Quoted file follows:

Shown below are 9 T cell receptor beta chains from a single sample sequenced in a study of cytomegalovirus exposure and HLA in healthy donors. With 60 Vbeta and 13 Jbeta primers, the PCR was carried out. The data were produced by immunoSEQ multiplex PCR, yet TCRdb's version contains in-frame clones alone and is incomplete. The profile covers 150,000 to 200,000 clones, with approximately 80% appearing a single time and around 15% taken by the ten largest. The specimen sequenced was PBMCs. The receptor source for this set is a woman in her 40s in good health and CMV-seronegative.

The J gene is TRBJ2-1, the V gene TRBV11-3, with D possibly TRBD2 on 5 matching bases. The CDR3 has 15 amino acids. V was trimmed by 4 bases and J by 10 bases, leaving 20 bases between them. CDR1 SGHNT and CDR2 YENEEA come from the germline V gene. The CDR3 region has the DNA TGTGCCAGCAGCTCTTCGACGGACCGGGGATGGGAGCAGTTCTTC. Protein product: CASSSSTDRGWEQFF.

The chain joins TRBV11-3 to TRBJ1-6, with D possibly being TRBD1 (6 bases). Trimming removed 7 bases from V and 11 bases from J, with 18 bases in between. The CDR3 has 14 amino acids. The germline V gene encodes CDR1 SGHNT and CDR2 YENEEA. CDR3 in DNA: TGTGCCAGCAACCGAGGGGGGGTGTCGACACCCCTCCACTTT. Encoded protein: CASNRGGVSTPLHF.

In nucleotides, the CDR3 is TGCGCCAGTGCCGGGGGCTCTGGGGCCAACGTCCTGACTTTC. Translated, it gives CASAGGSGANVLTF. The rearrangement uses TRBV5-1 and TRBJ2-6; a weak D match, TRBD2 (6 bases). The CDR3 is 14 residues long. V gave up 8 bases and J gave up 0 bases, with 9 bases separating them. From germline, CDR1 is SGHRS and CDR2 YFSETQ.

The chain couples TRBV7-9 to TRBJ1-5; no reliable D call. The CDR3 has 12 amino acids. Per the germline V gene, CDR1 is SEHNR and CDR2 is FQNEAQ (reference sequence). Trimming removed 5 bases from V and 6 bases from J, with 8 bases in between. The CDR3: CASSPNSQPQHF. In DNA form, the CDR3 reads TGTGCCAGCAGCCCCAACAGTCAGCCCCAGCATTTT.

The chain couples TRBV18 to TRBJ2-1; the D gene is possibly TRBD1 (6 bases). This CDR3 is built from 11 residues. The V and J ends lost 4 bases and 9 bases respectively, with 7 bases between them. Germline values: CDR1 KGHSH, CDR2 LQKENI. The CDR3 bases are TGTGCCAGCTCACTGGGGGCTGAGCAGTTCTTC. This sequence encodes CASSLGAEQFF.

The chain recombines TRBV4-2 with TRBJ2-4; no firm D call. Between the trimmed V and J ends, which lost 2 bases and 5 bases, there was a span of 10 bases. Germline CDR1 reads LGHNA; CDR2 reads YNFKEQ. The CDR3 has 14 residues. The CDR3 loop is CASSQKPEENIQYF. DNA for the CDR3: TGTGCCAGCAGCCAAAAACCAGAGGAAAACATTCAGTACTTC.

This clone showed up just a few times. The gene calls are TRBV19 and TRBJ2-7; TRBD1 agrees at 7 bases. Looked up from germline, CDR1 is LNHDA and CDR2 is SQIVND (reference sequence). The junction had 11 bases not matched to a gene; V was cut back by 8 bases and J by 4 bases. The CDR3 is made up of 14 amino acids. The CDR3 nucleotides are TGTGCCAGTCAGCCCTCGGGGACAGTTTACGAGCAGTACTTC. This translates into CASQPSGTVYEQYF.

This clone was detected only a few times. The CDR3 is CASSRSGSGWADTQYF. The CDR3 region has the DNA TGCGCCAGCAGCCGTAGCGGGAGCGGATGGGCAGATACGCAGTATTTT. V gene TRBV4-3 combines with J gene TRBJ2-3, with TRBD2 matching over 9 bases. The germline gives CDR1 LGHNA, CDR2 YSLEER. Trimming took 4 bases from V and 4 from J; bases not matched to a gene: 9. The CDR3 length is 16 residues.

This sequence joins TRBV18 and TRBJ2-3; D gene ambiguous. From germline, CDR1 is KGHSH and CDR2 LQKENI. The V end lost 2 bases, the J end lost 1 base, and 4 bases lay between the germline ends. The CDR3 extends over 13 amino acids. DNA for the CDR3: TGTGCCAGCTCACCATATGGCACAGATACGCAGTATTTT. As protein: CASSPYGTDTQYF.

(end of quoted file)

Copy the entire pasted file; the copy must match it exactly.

Shown below are 9 T cell receptor beta chains from a single sample sequenced in a study of cytomegalovirus exposure and HLA in healthy donors. With 60 Vbeta and 13 Jbeta primers, the PCR was carried out. The data were produced by immunoSEQ multiplex PCR, yet TCRdb's version contains in-frame clones alone and is incomplete. The profile covers 150,000 to 200,000 clones, with approximately 80% appearing a single time and around 15% taken by the ten largest. The specimen sequenced was PBMCs. The receptor source for this set is a woman in her 40s in good health and CMV-seronegative.

The J gene is TRBJ2-1, the V gene TRBV11-3, with D possibly TRBD2 on 5 matching bases. The CDR3 has 15 amino acids. V was trimmed by 4 bases and J by 10 bases, leaving 20 bases between them. CDR1 SGHNT and CDR2 YENEEA come from the germline V gene. The CDR3 region has the DNA TGTGCCAGCAGCTCTTCGACGGACCGGGGATGGGAGCAGTTCTTC. Protein product: CASSSSTDRGWEQFF.

The chain joins TRBV11-3 to TRBJ1-6, with D possibly being TRBD1 (6 bases). Trimming removed 7 bases from V and 11 bases from J, with 18 bases in between. The CDR3 has 14 amino acids. The germline V gene encodes CDR1 SGHNT and CDR2 YENEEA. CDR3 in DNA: TGTGCCAGCAACCGAGGGGGGGTGTCGACACCCCTCCACTTT. Encoded protein: CASNRGGVSTPLHF.

In nucleotides, the CDR3 is TGCGCCAGTGCCGGGGGCTCTGGGGCCAACGTCCTGACTTTC. Translated, it gives CASAGGSGANVLTF. The rearrangement uses TRBV5-1 and TRBJ2-6; a weak D match, TRBD2 (6 bases). The CDR3 is 14 residues long. V gave up 8 bases and J gave up 0 bases, with 9 bases separating them. From germline, CDR1 is SGHRS and CDR2 YFSETQ.

The chain couples TRBV7-9 to TRBJ1-5; no reliable D call. The CDR3 has 12 amino acids. Per the germline V gene, CDR1 is SEHNR and CDR2 is FQNEAQ (reference sequence). Trimming removed 5 bases from V and 6 bases from J, with 8 bases in between. The CDR3: CASSPNSQPQHF. In DNA form, the CDR3 reads TGTGCCAGCAGCCCCAACAGTCAGCCCCAGCATTTT.

The chain couples TRBV18 to TRBJ2-1; the D gene is possibly TRBD1 (6 bases). This CDR3 is built from 11 residues. The V and J ends lost 4 bases and 9 bases respectively, with 7 bases between them. Germline values: CDR1 KGHSH, CDR2 LQKENI. The CDR3 bases are TGTGCCAGCTCACTGGGGGCTGAGCAGTTCTTC. This sequence encodes CASSLGAEQFF.

The chain recombines TRBV4-2 with TRBJ2-4; no firm D call. Between the trimmed V and J ends, which lost 2 bases and 5 bases, there was a span of 10 bases. Germline CDR1 reads LGHNA; CDR2 reads YNFKEQ. The CDR3 has 14 residues. The CDR3 loop is CASSQKPEENIQYF. DNA for the CDR3: TGTGCCAGCAGCCAAAAACCAGAGGAAAACATTCAGTACTTC.

This clone showed up just a few times. The gene calls are TRBV19 and TRBJ2-7; TRBD1 agrees at 7 bases. Looked up from germline, CDR1 is LNHDA and CDR2 is SQIVND (reference sequence). The junction had 11 bases not matched to a gene; V was cut back by 8 bases and J by 4 bases. The CDR3 is made up of 14 amino acids. The CDR3 nucleotides are TGTGCCAGTCAGCCCTCGGGGACAGTTTACGAGCAGTACTTC. This translates into CASQPSGTVYEQYF.

This clone was detected only a few times. The CDR3 is CASSRSGSGWADTQYF. The CDR3 region has the DNA TGCGCCAGCAGCCGTAGCGGGAGCGGATGGGCAGATACGCAGTATTTT. V gene TRBV4-3 combines with J gene TRBJ2-3, with TRBD2 matching over 9 bases. The germline gives CDR1 LGHNA, CDR2 YSLEER. Trimming took 4 bases from V and 4 from J; bases not matched to a gene: 9. The CDR3 length is 16 residues.

This sequence joins TRBV18 and TRBJ2-3; D gene ambiguous. From germline, CDR1 is KGHSH and CDR2 LQKENI. The V end lost 2 bases, the J end lost 1 base, and 4 bases lay between the germline ends. The CDR3 extends over 13 amino acids. DNA for the CDR3: TGTGCCAGCTCACCATATGGCACAGATACGCAGTATTTT. As protein: CASSPYGTDTQYF.